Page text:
Learning and development, or L&D, has an essential role in diffusing diversity, equity, and inclusion knowledge and practice across the organization. Linking DEI initiatives with L&D innovation in content and delivery creates a powerful set of tools for fostering systemic change and ensuring that DEI is a core skill for all employees and at each stage of the career path.
An equitable learning culture focuses on employee assets and strengths, is culturally responsive, and seeks to identify and eliminate systemic inequalities, so all employees can flourish. Creating learning equity requires making DEI a consistent priority, putting flexible learning opportunities within reach, and focusing on corporate culture as the key determinant of employee satisfaction.
Research from the Harvard Kennedy School indicates that U.S. companies do not achieve results commensurate with the approximately $8 billion a year that is spent on DEI training (Data-Driven Diversity (hbr.org)). This mismatch between aspirations and outcomes often results from the company either treating DEI as a luxury item or adopting a defensive and legalistic posture that disincentivizes employees from active participation.
Learning and development can be instrumental to creating a culture in which diversity and inclusion become core operating principles at all organizational levels. Marcos Guevara, manager of learning and development at Iterable, argues, "If we do not integrate DEI principles into all leadership development offerings, too many advantages will be left on the table. Too much knowledge will go unused. Too many leaders will be left without the business-critical skills that DEI training can offer." (Integrate DEI into your leadership development (chieflearningofficer.com)). In partnership with L&D, DEI shifts from being a top-down requirement to a sustainable platform for career and talent development and lifelong learning. It allows the company to tap into talents and skills across the organization.
Putting DEI learning and development in the hands of all employees fosters a sense of urgency and commitment. Nick Shackleton-Jones, CEO and founder of Shackleton Consulting, argues that learning is often still confused with education, by which he means a bureaucratized and inflexible one-size-fits-all model that focuses on memorization (('Learning': what are you talking about? | LinkedIn). Skills development today requires just-in-time learning options at all levels. Self-directed learning empowers each employee to become an active participant in shaping a career, rather than a passive follower of a promotions template.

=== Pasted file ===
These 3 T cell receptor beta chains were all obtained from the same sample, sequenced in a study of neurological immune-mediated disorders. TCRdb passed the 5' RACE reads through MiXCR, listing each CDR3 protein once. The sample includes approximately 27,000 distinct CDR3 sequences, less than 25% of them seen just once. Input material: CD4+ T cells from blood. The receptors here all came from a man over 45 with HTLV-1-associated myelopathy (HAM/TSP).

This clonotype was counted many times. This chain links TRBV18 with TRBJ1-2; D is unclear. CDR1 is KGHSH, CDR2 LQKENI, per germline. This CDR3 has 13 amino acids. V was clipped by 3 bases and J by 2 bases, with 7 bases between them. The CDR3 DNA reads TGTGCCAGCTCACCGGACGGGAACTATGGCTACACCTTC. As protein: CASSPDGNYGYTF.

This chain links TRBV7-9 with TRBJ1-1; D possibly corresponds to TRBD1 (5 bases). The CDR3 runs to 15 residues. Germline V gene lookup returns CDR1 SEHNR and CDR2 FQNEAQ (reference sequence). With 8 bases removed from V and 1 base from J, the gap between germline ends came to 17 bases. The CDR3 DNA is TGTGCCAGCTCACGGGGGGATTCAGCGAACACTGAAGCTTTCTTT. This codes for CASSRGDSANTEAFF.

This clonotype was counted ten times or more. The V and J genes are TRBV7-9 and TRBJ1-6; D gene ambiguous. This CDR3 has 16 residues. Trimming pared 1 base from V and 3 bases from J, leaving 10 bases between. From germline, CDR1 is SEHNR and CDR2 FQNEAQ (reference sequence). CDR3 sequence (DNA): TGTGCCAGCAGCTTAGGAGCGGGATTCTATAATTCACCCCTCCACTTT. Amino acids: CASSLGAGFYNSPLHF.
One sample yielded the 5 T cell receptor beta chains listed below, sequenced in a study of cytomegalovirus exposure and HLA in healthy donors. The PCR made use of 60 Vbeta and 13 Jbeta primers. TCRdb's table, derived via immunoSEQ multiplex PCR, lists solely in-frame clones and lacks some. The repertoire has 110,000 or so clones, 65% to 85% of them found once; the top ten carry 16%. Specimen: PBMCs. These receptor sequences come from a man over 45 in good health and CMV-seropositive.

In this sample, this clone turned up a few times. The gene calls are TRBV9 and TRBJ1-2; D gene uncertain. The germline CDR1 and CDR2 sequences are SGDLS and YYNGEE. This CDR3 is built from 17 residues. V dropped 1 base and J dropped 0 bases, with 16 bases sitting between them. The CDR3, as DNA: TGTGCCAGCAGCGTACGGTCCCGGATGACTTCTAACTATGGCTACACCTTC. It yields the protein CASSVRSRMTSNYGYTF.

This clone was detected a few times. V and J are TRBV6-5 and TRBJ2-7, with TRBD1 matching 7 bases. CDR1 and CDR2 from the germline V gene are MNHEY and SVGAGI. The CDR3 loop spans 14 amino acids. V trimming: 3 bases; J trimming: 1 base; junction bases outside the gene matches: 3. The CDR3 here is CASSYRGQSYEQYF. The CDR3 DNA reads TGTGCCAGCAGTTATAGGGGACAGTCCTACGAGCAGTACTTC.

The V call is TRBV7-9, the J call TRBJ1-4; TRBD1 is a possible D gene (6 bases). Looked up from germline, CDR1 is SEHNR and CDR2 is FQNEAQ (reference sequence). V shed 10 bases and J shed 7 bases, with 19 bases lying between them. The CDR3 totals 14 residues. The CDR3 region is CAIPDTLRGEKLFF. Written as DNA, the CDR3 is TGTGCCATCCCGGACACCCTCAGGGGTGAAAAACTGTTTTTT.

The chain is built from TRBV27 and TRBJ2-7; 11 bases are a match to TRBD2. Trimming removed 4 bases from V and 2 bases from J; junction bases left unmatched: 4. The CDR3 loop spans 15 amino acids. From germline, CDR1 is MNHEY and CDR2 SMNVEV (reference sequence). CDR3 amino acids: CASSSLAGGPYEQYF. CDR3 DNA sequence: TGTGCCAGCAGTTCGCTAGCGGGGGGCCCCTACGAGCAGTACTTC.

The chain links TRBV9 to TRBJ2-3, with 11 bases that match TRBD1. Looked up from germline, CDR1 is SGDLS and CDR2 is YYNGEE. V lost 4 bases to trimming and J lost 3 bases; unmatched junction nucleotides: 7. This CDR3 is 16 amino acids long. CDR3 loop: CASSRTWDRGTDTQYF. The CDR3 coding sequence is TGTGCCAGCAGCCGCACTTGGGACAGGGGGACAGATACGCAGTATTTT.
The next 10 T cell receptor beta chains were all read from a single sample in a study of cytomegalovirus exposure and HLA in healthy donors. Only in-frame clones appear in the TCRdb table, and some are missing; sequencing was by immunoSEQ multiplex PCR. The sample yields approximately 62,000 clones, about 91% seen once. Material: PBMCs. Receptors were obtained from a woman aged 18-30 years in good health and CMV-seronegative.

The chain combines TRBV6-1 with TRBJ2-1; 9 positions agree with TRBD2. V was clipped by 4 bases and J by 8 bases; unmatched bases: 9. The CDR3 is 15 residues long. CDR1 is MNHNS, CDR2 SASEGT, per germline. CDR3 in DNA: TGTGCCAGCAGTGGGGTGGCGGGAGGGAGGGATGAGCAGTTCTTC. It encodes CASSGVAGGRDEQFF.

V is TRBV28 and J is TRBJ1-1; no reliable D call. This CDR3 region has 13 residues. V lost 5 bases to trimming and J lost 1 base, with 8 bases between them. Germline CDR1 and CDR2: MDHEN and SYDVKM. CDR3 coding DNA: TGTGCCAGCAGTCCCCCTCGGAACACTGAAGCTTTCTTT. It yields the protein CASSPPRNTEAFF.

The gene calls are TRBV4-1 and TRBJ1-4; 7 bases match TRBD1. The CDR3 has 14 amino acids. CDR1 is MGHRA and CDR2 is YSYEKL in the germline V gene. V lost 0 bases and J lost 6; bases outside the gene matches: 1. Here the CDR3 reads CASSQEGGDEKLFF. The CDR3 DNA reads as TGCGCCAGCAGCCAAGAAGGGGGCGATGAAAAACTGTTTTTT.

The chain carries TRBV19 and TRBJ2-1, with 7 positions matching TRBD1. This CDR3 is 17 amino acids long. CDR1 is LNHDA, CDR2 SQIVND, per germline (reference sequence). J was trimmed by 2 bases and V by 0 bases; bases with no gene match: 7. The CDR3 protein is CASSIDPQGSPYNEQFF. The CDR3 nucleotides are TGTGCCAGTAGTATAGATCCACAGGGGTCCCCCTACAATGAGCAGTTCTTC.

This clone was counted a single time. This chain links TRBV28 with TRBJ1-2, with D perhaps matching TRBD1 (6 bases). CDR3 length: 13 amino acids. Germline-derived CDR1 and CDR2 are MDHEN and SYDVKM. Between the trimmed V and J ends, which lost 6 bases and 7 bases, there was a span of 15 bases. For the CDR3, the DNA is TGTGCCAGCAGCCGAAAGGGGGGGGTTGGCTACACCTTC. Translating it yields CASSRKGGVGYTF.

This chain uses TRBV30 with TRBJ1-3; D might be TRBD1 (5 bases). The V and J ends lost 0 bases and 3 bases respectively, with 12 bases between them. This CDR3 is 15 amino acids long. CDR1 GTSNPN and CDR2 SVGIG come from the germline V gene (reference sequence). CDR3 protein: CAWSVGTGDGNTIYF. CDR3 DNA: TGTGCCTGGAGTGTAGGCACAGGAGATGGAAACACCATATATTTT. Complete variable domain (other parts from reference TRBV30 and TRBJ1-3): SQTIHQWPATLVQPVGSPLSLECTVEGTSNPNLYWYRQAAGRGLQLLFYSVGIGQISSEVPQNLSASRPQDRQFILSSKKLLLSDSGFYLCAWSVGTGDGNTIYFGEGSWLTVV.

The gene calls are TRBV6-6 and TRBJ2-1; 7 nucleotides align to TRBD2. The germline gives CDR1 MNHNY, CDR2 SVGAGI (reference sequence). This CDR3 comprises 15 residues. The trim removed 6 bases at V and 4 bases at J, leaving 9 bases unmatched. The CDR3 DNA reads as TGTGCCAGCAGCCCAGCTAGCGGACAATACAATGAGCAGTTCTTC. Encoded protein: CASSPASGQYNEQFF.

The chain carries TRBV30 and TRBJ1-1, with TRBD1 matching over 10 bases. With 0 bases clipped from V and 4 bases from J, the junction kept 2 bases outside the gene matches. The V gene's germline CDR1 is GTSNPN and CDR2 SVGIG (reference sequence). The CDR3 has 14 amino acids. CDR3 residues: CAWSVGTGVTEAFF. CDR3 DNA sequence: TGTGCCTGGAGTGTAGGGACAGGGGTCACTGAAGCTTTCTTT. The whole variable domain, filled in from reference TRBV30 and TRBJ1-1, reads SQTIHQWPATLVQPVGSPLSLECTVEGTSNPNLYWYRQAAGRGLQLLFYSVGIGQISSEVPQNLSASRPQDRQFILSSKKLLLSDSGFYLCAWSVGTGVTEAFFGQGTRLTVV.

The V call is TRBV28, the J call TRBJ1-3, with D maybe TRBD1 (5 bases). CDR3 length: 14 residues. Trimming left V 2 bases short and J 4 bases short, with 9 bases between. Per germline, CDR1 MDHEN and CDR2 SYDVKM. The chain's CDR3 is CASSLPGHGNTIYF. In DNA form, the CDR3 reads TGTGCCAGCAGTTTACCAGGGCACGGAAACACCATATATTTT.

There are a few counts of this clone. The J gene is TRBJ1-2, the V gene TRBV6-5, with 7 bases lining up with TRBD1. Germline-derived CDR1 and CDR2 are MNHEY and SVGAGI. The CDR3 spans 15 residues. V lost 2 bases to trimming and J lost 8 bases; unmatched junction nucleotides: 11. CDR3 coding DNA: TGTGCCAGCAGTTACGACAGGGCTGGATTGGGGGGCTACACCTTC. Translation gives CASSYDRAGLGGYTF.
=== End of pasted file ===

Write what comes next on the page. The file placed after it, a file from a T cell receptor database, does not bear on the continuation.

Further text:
Corporate learning, to be effective, needs to be customized, relevant, and self-directed. Diversity, equity and inclusion, in particular, require continuous learning; it is not just a set of rules or edicts to memorize but a worldview that fosters mutual understanding. Josh Bersin, international expert on corporate training and the workplace, urges L&D to embrace “learning in the flow of work,” by which he means a shift from learning outcomes to personal and organizational growth. (A New Strategy For Corporate Learning: Growth In The Flow Of Work – JOSH BERSIN). DEI training, done well and consistently, is fundamental to growth.
Toxic cultures are prevalent in larger, more dispersed corporations, and without a concrete learning and development plan tied to DEI. This toxicity not only harms people in demonstrable ways, including significant health impacts and legal repercussions, it reduces corporate productivity and profitability over the long term.
Karen Brown, founder and managing partner of Bridge Arrow, a diversity and inclusion management consulting firm, refers to “identity cover” as the way in which employees who are different from the majority of their colleagues (due, for example, to religious affiliation or socioeconomic background) hide parts of themselves at work in order to avoid negative repercussions. This natural response to vulnerability can make it hard to know how these employees “feel and what they want, which makes them vulnerable to leaving their organizations” (To Retain Employees, Focus on Inclusion — Not Just Diversity (hbr.org)).
Everyone loses when talented employees leave. This is where using the affinities between DEI and L&D can make the most difference to the company's long-term viability. Diversity, equity and inclusion are not one-off learning modules. Harnessing the best of each employee and ensuring equity requires a C-suite commitment to positioning learning and development as a DEI enabler.
Edflex is a software-as-a-service corporate training platform that specializes in curated learning content. Our personalized learning options can help you to ensure that DEI is prioritized at each level of talent development and each stage of career development. Whether introducing a new concept, upskilling or reskilling, Edflex supplies both the soft skills training and hard skills training that are relevant to today's workplace.
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